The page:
Saturday, October 20, 2018


DuPont investigates plant-based sources’ role in cardiometabolic health
Tuesday, 02 January, 2018, 08 : 00 AM [IST]
St Louis
DuPont Nutrition and Health contributed its voice to an article published in the American Society for Nutrition’s Current Developments in Nutrition. It presented the latest evidence supporting the role of plant-based sources as part of a healthy dietary pattern for cardiometabolic health.

Globally, as well as in the United States, a poor diet is recognised as a leading risk for illness, disability and death. Diets that reduce the burden of chronic disease are becoming a greater focus of research and public health policies.

Penny Kris-Etherton, senior author of the article, and past member, Dietary Guidelines Advisory Committee, said, “Today, dietary guidance policies are moving away from nutrient-based recommendations and toward dietary pattern-based recommendations in many countries, including the United States.”

“Recommendations have shifted more toward dietary patterns emphasising plant-based foods such as fruits, vegetables, legumes, whole grains, nuts, seeds, soy products and vegetable oils based on the strong evidence for support of cardiometabolic health that surrounds these sources,” she added.

“A diet that shifts to include more plant sources for support of health can still include moderate amounts of dairy and other animal sources of protein,” said Ratna Mukherjea, technical senior manager, DuPont Nutrition and Health.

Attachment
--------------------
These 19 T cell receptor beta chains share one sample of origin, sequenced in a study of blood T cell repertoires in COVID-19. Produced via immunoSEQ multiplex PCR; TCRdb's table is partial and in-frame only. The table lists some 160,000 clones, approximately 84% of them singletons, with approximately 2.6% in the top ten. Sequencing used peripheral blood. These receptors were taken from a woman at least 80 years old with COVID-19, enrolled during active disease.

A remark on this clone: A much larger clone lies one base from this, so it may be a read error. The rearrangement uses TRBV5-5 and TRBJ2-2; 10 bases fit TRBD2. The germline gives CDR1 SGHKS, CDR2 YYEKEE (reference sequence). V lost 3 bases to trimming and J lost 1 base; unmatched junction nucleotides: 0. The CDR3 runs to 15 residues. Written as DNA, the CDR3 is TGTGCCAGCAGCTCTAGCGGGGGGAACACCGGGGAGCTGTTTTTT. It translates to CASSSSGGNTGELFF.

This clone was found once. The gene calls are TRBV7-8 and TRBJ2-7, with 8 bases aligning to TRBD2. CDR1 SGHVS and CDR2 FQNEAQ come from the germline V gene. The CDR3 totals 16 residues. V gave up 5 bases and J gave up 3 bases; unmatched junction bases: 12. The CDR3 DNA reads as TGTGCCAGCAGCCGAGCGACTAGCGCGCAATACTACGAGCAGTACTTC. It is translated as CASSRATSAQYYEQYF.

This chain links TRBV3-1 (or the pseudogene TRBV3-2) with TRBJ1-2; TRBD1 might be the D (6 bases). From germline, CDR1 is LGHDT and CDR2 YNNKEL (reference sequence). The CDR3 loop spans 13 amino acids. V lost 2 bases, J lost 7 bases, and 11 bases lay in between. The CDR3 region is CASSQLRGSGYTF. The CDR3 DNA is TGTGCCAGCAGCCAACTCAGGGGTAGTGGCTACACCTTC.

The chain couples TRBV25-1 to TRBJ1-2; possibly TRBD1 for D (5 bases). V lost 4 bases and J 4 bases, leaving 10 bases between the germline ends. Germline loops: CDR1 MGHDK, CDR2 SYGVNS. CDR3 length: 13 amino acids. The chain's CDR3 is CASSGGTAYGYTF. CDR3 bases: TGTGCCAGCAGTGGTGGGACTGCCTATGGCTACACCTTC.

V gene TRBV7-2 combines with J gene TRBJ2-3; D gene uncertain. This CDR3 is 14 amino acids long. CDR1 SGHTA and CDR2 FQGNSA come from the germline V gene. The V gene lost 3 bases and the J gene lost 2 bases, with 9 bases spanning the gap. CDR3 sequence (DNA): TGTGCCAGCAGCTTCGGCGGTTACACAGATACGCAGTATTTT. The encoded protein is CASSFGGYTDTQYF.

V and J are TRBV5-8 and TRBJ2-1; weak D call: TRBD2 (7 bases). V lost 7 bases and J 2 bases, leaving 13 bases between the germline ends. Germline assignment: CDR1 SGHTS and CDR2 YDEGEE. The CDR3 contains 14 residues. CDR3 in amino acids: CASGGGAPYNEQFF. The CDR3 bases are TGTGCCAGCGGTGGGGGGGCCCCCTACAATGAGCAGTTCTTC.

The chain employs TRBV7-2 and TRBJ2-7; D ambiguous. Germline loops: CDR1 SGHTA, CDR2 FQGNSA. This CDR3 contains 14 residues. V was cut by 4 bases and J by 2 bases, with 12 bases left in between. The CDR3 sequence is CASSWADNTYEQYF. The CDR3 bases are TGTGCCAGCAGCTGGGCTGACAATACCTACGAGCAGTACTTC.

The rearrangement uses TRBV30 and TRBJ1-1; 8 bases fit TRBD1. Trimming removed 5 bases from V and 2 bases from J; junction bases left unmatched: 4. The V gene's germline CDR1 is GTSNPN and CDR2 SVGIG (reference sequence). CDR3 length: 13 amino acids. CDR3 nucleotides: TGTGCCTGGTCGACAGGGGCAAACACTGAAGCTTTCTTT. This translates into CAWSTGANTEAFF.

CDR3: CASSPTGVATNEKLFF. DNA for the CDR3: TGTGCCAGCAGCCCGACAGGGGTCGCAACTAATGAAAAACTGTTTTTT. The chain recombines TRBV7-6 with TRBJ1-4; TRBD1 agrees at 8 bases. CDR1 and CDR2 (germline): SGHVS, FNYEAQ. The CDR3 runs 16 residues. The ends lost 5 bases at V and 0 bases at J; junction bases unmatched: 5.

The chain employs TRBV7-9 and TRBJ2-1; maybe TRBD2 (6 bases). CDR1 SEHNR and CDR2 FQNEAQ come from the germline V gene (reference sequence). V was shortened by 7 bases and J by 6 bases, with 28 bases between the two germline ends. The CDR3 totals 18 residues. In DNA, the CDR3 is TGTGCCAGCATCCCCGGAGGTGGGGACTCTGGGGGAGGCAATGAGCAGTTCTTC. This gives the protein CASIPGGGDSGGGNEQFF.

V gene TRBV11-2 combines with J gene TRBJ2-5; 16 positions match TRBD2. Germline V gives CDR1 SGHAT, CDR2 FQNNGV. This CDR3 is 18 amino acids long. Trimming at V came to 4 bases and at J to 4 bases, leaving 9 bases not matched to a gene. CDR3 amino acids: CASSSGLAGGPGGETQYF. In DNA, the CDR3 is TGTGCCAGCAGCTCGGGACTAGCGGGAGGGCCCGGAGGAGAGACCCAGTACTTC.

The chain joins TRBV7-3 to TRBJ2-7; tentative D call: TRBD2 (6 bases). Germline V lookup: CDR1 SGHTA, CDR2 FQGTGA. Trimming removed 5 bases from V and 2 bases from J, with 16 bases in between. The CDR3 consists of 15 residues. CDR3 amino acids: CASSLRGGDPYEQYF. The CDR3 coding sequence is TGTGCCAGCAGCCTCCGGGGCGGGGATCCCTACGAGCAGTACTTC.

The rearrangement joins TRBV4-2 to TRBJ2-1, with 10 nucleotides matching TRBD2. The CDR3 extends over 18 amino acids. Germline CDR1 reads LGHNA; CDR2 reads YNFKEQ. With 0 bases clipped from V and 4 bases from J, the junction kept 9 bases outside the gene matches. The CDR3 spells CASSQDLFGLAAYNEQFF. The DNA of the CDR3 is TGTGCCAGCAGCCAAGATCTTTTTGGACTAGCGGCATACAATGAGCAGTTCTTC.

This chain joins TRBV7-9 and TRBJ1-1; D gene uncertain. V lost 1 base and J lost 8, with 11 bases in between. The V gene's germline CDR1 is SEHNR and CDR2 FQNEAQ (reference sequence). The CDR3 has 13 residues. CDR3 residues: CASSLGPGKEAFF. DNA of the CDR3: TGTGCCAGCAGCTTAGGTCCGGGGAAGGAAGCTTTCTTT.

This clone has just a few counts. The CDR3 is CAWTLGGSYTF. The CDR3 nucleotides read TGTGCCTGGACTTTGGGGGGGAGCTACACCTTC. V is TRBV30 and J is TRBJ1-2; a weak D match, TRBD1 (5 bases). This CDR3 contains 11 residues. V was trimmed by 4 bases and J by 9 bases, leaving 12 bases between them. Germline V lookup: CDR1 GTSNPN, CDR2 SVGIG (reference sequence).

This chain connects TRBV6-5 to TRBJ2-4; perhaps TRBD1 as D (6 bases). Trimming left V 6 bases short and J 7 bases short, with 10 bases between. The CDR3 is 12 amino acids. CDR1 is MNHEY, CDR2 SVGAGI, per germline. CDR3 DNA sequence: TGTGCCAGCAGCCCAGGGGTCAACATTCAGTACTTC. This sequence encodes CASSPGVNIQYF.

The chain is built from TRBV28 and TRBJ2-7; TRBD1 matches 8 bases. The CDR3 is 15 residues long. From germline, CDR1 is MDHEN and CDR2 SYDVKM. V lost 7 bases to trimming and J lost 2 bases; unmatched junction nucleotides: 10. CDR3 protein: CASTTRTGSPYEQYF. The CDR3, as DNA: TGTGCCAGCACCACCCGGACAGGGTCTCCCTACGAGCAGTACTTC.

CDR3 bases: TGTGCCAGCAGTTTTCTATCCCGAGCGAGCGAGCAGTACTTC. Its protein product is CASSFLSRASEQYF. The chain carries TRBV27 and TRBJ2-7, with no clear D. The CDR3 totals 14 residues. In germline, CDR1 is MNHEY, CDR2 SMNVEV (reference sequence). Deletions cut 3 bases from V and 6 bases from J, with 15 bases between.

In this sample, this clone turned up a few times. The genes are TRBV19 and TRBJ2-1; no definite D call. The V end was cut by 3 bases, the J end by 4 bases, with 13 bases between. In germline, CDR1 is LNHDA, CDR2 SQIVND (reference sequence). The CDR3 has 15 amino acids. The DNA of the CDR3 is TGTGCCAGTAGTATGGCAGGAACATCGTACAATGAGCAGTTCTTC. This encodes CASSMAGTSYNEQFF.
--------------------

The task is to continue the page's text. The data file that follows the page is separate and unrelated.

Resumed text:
“In fact, many countries are recognising the importance of a variety of high-quality protein sources, including seafood, lean meats, poultry, eggs, legumes, nuts, seeds and soy products in dietary guidance policies,” he added.

Substantial excitement existed in the food industry to deliver foods that support health, while meeting consumer expectations for taste. The paper reviewed the available evidence that demonstrated improving intake patterns to align with dietary guidelines should be the focus of our efforts, collectively.

Evidence suggested that a higher intake of plant-based foods was associated with a lower risk of cardiometabolic disease, whereas a higher meat intake increased the risk of cardiometabolic disease, and replacement of small quantities of animal protein with plant protein was associated with a lower risk.

Consumers appear to be taking note of dietary recommendations emphasising plant-based foods. In its study on plant-based eating trends, published earlier this year, Health Focus International reported that 54 per cent of consumers surveyed globally indicated they were reducing their consumption of animal-based foods and increasing consumption of plant-based foods.

Consumers’ perception that plant-based foods were healthier than animal-based foods was identified in the study as a key driver of this shift.

“The evidence presented in this paper reminded us that rather than engaging in debates about whether diets should be exclusively plant-based or include animal-based foods, the focus should be consumption of foods in recommended amounts to support cardiometabolic disease prevention,” said Michael Flock, Clinical and Translational Sciences Institute, University of Pittsburgh.

Many foods available in the marketplace are composed of not just a single source of protein, of plant or animal origin, but rather a blend of proteins.
Blending different sources can enable the creation of foods that are advantageous from an amino acid composition or digestibility point of view.

And food scientists have learned and appreciated that formulating a product with a blend of proteins can lead to a better taste profile.

The review was conducted by researchers who are past members of the Dietary Guidelines Advisory Committee, their colleagues and scientists with DuPont Nutrition and Health.
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